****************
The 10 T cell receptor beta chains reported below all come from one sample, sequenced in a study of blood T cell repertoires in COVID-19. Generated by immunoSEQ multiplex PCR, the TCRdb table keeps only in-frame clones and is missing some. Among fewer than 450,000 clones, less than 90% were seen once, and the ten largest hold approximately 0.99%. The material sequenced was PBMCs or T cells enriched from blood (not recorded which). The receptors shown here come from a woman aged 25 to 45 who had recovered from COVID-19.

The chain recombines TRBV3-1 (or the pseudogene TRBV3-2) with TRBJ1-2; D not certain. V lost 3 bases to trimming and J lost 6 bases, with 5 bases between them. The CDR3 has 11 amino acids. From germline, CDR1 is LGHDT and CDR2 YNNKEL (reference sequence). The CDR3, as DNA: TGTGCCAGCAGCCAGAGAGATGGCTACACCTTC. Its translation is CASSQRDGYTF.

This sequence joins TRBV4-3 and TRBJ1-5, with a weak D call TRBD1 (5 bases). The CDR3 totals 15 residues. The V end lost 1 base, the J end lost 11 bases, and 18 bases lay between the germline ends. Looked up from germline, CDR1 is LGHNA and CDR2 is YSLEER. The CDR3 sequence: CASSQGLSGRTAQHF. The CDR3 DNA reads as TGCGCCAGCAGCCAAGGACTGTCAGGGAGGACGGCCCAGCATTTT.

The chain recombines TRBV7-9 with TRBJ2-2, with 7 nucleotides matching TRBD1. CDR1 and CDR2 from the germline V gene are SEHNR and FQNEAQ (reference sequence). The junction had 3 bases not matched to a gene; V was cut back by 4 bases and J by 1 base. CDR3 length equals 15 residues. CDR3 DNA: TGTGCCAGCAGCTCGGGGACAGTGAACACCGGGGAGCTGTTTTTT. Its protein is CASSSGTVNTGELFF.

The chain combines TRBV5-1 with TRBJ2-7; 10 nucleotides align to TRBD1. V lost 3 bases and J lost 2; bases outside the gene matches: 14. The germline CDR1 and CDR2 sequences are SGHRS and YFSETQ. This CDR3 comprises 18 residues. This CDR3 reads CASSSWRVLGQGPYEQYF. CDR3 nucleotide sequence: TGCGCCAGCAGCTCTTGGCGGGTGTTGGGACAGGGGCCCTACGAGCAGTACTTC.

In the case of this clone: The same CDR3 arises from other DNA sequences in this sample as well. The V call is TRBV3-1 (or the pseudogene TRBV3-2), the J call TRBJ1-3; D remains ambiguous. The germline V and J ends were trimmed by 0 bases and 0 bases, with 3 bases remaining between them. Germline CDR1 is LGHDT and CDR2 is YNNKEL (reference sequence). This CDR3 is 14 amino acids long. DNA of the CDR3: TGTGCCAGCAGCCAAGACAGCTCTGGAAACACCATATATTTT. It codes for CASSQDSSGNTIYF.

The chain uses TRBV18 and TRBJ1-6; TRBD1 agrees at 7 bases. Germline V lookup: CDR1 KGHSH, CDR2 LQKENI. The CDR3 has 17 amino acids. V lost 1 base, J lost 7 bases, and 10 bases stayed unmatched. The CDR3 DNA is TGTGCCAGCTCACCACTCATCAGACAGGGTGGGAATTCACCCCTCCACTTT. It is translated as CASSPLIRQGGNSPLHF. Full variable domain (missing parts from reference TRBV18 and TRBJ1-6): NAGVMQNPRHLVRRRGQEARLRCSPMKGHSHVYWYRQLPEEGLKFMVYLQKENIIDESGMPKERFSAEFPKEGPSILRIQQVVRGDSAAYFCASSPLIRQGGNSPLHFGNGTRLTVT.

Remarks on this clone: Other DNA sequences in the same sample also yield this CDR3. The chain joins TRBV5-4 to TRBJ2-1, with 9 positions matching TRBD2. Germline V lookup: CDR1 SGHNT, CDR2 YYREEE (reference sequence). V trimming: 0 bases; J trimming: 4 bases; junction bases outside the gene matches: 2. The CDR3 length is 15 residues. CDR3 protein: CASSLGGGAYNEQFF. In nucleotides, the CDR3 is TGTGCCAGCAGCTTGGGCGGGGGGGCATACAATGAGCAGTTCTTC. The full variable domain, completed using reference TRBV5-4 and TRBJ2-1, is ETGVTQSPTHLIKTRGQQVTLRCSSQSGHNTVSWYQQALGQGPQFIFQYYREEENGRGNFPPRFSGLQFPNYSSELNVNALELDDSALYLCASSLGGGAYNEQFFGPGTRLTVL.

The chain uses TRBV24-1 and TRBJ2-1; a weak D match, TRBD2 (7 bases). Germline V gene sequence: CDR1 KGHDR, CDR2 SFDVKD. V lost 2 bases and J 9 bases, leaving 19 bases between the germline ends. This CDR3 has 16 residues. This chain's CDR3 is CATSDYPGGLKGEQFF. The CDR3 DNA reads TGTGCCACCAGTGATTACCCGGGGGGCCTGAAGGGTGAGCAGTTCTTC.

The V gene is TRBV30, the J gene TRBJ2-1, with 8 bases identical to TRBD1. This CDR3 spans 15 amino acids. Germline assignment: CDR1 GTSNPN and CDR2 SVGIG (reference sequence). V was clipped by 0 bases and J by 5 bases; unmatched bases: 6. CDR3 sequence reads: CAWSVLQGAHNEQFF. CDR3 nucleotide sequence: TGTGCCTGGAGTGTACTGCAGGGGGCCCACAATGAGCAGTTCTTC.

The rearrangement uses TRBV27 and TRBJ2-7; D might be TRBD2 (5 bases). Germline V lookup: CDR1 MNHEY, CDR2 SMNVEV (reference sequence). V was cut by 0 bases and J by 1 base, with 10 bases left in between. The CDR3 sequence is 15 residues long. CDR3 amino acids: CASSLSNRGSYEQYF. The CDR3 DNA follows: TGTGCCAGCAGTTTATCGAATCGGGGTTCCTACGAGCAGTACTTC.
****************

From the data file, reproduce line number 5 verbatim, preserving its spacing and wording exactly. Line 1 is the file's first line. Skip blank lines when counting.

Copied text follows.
The chain combines TRBV5-1 with TRBJ2-7; 10 nucleotides align to TRBD1. V lost 3 bases and J lost 2; bases outside the gene matches: 14. The germline CDR1 and CDR2 sequences are SGHRS and YFSETQ. This CDR3 comprises 18 residues. This CDR3 reads CASSSWRVLGQGPYEQYF. CDR3 nucleotide sequence: TGCGCCAGCAGCTCTTGGCGGGTGTTGGGACAGGGGCCCTACGAGCAGTACTTC.